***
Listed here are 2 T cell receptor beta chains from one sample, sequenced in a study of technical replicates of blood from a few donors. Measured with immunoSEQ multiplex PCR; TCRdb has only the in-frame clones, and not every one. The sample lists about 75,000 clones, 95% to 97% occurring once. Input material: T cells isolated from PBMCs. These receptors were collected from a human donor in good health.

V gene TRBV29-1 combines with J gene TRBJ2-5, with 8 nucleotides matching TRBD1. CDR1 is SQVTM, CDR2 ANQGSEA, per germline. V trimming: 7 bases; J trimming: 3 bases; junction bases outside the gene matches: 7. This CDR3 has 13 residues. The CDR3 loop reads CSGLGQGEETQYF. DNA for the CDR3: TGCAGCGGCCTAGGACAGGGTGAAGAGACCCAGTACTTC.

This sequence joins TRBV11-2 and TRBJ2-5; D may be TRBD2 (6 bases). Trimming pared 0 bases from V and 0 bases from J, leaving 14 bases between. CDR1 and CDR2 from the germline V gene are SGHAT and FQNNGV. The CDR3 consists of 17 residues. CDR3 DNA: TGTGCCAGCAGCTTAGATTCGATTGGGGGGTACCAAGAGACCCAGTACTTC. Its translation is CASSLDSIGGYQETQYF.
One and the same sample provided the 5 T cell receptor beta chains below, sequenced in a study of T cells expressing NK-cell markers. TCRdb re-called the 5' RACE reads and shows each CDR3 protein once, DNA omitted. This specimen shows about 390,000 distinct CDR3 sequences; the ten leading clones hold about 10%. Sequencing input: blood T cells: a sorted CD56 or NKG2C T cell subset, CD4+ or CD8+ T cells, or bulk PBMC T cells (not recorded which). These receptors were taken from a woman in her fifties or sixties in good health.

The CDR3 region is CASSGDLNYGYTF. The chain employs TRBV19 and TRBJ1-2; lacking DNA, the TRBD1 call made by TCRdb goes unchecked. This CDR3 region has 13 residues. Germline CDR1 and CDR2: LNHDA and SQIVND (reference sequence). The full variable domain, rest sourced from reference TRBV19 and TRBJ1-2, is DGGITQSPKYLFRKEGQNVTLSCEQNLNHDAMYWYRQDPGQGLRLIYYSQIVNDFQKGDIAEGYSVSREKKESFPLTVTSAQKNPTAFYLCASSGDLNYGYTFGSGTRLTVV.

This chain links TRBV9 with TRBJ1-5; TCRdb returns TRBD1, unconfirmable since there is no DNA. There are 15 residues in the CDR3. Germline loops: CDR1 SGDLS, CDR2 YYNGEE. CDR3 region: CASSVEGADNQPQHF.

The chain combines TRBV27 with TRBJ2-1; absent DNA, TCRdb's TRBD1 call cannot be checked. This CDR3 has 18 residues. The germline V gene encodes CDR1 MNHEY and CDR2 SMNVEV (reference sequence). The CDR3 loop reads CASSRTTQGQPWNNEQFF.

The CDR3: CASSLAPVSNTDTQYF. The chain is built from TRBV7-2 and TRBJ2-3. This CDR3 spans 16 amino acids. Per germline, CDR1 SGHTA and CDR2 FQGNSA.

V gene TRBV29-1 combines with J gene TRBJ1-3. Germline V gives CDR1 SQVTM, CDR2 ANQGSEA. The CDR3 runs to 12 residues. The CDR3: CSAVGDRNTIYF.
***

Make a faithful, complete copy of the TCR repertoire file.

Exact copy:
Listed here are 2 T cell receptor beta chains from one sample, sequenced in a study of technical replicates of blood from a few donors. Measured with immunoSEQ multiplex PCR; TCRdb has only the in-frame clones, and not every one. The sample lists about 75,000 clones, 95% to 97% occurring once. Input material: T cells isolated from PBMCs. These receptors were collected from a human donor in good health.

V gene TRBV29-1 combines with J gene TRBJ2-5, with 8 nucleotides matching TRBD1. CDR1 is SQVTM, CDR2 ANQGSEA, per germline. V trimming: 7 bases; J trimming: 3 bases; junction bases outside the gene matches: 7. This CDR3 has 13 residues. The CDR3 loop reads CSGLGQGEETQYF. DNA for the CDR3: TGCAGCGGCCTAGGACAGGGTGAAGAGACCCAGTACTTC.

This sequence joins TRBV11-2 and TRBJ2-5; D may be TRBD2 (6 bases). Trimming pared 0 bases from V and 0 bases from J, leaving 14 bases between. CDR1 and CDR2 from the germline V gene are SGHAT and FQNNGV. The CDR3 consists of 17 residues. CDR3 DNA: TGTGCCAGCAGCTTAGATTCGATTGGGGGGTACCAAGAGACCCAGTACTTC. Its translation is CASSLDSIGGYQETQYF.
One and the same sample provided the 5 T cell receptor beta chains below, sequenced in a study of T cells expressing NK-cell markers. TCRdb re-called the 5' RACE reads and shows each CDR3 protein once, DNA omitted. This specimen shows about 390,000 distinct CDR3 sequences; the ten leading clones hold about 10%. Sequencing input: blood T cells: a sorted CD56 or NKG2C T cell subset, CD4+ or CD8+ T cells, or bulk PBMC T cells (not recorded which). These receptors were taken from a woman in her fifties or sixties in good health.

The CDR3 region is CASSGDLNYGYTF. The chain employs TRBV19 and TRBJ1-2; lacking DNA, the TRBD1 call made by TCRdb goes unchecked. This CDR3 region has 13 residues. Germline CDR1 and CDR2: LNHDA and SQIVND (reference sequence). The full variable domain, rest sourced from reference TRBV19 and TRBJ1-2, is DGGITQSPKYLFRKEGQNVTLSCEQNLNHDAMYWYRQDPGQGLRLIYYSQIVNDFQKGDIAEGYSVSREKKESFPLTVTSAQKNPTAFYLCASSGDLNYGYTFGSGTRLTVV.

This chain links TRBV9 with TRBJ1-5; TCRdb returns TRBD1, unconfirmable since there is no DNA. There are 15 residues in the CDR3. Germline loops: CDR1 SGDLS, CDR2 YYNGEE. CDR3 region: CASSVEGADNQPQHF.

The chain combines TRBV27 with TRBJ2-1; absent DNA, TCRdb's TRBD1 call cannot be checked. This CDR3 has 18 residues. The germline V gene encodes CDR1 MNHEY and CDR2 SMNVEV (reference sequence). The CDR3 loop reads CASSRTTQGQPWNNEQFF.

The CDR3: CASSLAPVSNTDTQYF. The chain is built from TRBV7-2 and TRBJ2-3. This CDR3 spans 16 amino acids. Per germline, CDR1 SGHTA and CDR2 FQGNSA.

V gene TRBV29-1 combines with J gene TRBJ1-3. Germline V gives CDR1 SQVTM, CDR2 ANQGSEA. The CDR3 runs to 12 residues. The CDR3: CSAVGDRNTIYF.